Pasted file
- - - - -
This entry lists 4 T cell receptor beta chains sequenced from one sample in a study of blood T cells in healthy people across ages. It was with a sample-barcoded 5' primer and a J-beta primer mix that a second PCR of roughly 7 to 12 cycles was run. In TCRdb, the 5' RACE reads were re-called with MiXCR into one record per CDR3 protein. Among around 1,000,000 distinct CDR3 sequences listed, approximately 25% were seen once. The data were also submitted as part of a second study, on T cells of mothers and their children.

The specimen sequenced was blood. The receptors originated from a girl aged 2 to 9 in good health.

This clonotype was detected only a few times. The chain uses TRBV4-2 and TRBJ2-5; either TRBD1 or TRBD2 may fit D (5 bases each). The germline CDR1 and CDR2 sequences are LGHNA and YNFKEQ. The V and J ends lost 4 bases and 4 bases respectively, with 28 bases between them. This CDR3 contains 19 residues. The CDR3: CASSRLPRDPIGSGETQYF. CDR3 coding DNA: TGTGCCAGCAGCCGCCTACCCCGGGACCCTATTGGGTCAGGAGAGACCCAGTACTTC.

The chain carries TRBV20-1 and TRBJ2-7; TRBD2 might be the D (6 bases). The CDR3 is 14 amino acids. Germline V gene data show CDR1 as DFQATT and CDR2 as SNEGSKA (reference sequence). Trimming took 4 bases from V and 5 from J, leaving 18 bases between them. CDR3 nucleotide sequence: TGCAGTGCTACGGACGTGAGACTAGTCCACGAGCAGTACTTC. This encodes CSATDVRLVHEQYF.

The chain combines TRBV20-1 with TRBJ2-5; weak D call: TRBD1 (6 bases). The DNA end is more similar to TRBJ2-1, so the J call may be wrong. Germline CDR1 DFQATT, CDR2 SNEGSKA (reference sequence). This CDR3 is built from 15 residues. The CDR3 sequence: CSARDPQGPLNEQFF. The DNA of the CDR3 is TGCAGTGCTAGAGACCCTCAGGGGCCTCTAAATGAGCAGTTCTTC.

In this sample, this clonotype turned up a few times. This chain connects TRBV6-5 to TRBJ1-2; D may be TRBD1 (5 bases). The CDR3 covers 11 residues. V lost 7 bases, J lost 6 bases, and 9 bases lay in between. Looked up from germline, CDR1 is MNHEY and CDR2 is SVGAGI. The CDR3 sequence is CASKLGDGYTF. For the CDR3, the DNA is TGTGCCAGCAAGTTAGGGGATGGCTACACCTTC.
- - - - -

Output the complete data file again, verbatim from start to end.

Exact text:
This entry lists 4 T cell receptor beta chains sequenced from one sample in a study of blood T cells in healthy people across ages. It was with a sample-barcoded 5' primer and a J-beta primer mix that a second PCR of roughly 7 to 12 cycles was run. In TCRdb, the 5' RACE reads were re-called with MiXCR into one record per CDR3 protein. Among around 1,000,000 distinct CDR3 sequences listed, approximately 25% were seen once. The data were also submitted as part of a second study, on T cells of mothers and their children.

The specimen sequenced was blood. The receptors originated from a girl aged 2 to 9 in good health.

This clonotype was detected only a few times. The chain uses TRBV4-2 and TRBJ2-5; either TRBD1 or TRBD2 may fit D (5 bases each). The germline CDR1 and CDR2 sequences are LGHNA and YNFKEQ. The V and J ends lost 4 bases and 4 bases respectively, with 28 bases between them. This CDR3 contains 19 residues. The CDR3: CASSRLPRDPIGSGETQYF. CDR3 coding DNA: TGTGCCAGCAGCCGCCTACCCCGGGACCCTATTGGGTCAGGAGAGACCCAGTACTTC.

The chain carries TRBV20-1 and TRBJ2-7; TRBD2 might be the D (6 bases). The CDR3 is 14 amino acids. Germline V gene data show CDR1 as DFQATT and CDR2 as SNEGSKA (reference sequence). Trimming took 4 bases from V and 5 from J, leaving 18 bases between them. CDR3 nucleotide sequence: TGCAGTGCTACGGACGTGAGACTAGTCCACGAGCAGTACTTC. This encodes CSATDVRLVHEQYF.

The chain combines TRBV20-1 with TRBJ2-5; weak D call: TRBD1 (6 bases). The DNA end is more similar to TRBJ2-1, so the J call may be wrong. Germline CDR1 DFQATT, CDR2 SNEGSKA (reference sequence). This CDR3 is built from 15 residues. The CDR3 sequence: CSARDPQGPLNEQFF. The DNA of the CDR3 is TGCAGTGCTAGAGACCCTCAGGGGCCTCTAAATGAGCAGTTCTTC.

In this sample, this clonotype turned up a few times. This chain connects TRBV6-5 to TRBJ1-2; D may be TRBD1 (5 bases). The CDR3 covers 11 residues. V lost 7 bases, J lost 6 bases, and 9 bases lay in between. Looked up from germline, CDR1 is MNHEY and CDR2 is SVGAGI. The CDR3 sequence is CASKLGDGYTF. For the CDR3, the DNA is TGTGCCAGCAAGTTAGGGGATGGCTACACCTTC.